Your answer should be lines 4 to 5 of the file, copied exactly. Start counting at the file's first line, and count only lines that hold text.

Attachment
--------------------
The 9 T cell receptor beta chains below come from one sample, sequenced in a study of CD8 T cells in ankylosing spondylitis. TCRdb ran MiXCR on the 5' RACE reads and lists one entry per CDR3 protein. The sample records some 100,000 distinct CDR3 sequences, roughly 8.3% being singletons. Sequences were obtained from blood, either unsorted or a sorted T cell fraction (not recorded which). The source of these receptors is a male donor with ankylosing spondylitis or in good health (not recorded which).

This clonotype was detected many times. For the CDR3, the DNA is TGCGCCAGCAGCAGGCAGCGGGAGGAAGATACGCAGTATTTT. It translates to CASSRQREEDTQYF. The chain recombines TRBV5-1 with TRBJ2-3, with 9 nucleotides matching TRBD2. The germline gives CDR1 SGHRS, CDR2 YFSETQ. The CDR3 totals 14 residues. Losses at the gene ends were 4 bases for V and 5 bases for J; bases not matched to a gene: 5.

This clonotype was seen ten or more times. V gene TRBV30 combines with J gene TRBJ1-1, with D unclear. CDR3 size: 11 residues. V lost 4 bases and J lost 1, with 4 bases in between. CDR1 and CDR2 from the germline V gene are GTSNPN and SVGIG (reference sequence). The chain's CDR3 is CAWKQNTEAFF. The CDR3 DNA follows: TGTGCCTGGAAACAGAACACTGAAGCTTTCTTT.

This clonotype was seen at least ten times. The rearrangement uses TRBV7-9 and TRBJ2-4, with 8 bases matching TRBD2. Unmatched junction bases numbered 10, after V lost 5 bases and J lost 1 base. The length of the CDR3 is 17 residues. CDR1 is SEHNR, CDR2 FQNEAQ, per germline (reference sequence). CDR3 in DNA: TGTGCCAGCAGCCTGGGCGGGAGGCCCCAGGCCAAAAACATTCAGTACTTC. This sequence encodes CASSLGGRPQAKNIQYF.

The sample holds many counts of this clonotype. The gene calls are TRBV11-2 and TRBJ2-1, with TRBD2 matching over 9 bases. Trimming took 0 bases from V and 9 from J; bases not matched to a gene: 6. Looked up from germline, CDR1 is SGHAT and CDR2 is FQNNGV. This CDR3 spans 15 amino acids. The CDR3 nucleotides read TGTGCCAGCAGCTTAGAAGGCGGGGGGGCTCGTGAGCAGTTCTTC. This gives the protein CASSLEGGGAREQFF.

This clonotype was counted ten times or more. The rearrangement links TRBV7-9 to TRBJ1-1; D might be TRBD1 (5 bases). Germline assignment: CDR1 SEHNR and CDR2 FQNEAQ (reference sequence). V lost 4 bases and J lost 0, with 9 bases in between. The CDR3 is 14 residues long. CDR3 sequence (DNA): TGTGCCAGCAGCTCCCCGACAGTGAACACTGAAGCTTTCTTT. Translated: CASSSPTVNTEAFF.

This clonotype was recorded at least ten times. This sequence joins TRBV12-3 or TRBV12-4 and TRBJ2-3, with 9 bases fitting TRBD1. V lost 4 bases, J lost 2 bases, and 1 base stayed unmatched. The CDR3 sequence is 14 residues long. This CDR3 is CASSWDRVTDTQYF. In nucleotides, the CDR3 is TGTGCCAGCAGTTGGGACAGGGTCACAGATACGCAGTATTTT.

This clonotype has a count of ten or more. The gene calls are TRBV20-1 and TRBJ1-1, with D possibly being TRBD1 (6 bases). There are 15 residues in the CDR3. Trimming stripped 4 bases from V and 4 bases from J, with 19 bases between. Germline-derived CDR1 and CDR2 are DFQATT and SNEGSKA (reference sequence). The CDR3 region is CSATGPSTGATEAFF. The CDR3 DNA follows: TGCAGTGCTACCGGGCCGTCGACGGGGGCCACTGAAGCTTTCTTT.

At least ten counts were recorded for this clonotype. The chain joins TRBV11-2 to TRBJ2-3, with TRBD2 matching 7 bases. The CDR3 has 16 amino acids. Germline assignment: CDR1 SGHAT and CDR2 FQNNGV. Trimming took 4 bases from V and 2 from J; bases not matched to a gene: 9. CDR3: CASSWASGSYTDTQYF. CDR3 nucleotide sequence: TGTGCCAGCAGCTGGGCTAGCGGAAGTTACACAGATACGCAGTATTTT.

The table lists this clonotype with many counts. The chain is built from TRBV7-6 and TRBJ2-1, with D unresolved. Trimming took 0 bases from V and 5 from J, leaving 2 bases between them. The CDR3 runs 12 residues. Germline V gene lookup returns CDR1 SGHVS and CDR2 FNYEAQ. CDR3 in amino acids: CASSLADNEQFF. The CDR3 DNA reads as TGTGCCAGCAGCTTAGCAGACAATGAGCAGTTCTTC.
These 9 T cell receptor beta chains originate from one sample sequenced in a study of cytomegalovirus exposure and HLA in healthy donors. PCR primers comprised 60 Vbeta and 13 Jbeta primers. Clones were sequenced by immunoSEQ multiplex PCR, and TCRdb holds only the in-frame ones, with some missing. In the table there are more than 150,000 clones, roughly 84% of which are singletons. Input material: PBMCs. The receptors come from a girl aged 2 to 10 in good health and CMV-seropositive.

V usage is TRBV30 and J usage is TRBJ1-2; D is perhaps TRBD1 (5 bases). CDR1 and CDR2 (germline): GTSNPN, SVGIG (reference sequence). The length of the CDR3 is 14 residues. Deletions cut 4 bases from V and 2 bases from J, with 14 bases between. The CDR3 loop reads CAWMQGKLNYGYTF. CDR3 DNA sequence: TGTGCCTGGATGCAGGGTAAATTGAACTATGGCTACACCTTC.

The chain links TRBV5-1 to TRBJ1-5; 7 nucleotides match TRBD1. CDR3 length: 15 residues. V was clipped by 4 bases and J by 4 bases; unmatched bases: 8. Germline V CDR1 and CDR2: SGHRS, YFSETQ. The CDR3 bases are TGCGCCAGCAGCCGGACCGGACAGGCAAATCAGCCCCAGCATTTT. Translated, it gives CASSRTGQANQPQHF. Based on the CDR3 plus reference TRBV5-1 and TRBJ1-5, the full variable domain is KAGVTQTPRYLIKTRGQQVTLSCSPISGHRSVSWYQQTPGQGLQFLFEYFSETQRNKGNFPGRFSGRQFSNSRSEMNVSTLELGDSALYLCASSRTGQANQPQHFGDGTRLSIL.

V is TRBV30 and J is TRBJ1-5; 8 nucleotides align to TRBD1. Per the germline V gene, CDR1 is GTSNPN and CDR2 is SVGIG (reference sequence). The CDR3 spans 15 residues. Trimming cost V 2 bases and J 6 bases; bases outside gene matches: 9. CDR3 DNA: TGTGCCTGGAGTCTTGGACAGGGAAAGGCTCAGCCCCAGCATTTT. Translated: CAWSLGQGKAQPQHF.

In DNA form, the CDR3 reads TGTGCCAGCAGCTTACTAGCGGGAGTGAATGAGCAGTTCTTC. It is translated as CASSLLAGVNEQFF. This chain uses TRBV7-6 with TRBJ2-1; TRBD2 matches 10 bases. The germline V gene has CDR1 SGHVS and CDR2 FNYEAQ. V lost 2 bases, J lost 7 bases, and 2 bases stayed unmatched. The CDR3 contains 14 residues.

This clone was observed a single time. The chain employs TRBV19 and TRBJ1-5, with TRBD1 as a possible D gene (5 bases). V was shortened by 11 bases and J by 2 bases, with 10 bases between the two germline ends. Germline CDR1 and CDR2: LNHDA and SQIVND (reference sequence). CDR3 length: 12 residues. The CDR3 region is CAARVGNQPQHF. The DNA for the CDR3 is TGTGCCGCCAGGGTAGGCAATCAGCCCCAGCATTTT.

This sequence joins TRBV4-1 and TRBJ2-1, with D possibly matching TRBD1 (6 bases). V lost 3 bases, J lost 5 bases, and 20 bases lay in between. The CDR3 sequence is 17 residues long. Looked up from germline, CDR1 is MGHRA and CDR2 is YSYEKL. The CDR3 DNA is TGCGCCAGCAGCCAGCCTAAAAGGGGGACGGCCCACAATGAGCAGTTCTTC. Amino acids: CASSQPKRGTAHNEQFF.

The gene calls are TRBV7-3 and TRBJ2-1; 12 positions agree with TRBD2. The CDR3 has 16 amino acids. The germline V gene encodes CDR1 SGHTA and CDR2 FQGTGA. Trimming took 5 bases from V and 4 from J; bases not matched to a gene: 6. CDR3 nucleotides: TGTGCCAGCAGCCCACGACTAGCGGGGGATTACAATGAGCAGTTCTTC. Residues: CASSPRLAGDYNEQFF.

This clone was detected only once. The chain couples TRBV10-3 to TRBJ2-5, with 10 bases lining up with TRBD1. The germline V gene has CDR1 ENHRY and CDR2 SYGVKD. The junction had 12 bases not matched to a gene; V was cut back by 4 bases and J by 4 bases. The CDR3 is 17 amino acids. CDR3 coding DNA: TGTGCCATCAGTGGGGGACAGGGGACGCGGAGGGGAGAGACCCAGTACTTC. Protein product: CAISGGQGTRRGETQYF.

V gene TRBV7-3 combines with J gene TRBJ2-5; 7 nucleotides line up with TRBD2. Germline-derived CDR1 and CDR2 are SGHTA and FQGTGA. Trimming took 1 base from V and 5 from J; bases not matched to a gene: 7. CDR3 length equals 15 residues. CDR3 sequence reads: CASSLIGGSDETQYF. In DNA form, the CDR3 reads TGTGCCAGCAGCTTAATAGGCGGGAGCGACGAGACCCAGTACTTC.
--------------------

This clonotype was seen at least ten times. The rearrangement uses TRBV7-9 and TRBJ2-4, with 8 bases matching TRBD2. Unmatched junction bases numbered 10, after V lost 5 bases and J lost 1 base. The length of the CDR3 is 17 residues. CDR1 is SEHNR, CDR2 FQNEAQ, per germline (reference sequence). CDR3 in DNA: TGTGCCAGCAGCCTGGGCGGGAGGCCCCAGGCCAAAAACATTCAGTACTTC. This sequence encodes CASSLGGRPQAKNIQYF.

The sample holds many counts of this clonotype. The gene calls are TRBV11-2 and TRBJ2-1, with TRBD2 matching over 9 bases. Trimming took 0 bases from V and 9 from J; bases not matched to a gene: 6. Looked up from germline, CDR1 is SGHAT and CDR2 is FQNNGV. This CDR3 spans 15 amino acids. The CDR3 nucleotides read TGTGCCAGCAGCTTAGAAGGCGGGGGGGCTCGTGAGCAGTTCTTC. This gives the protein CASSLEGGGAREQFF.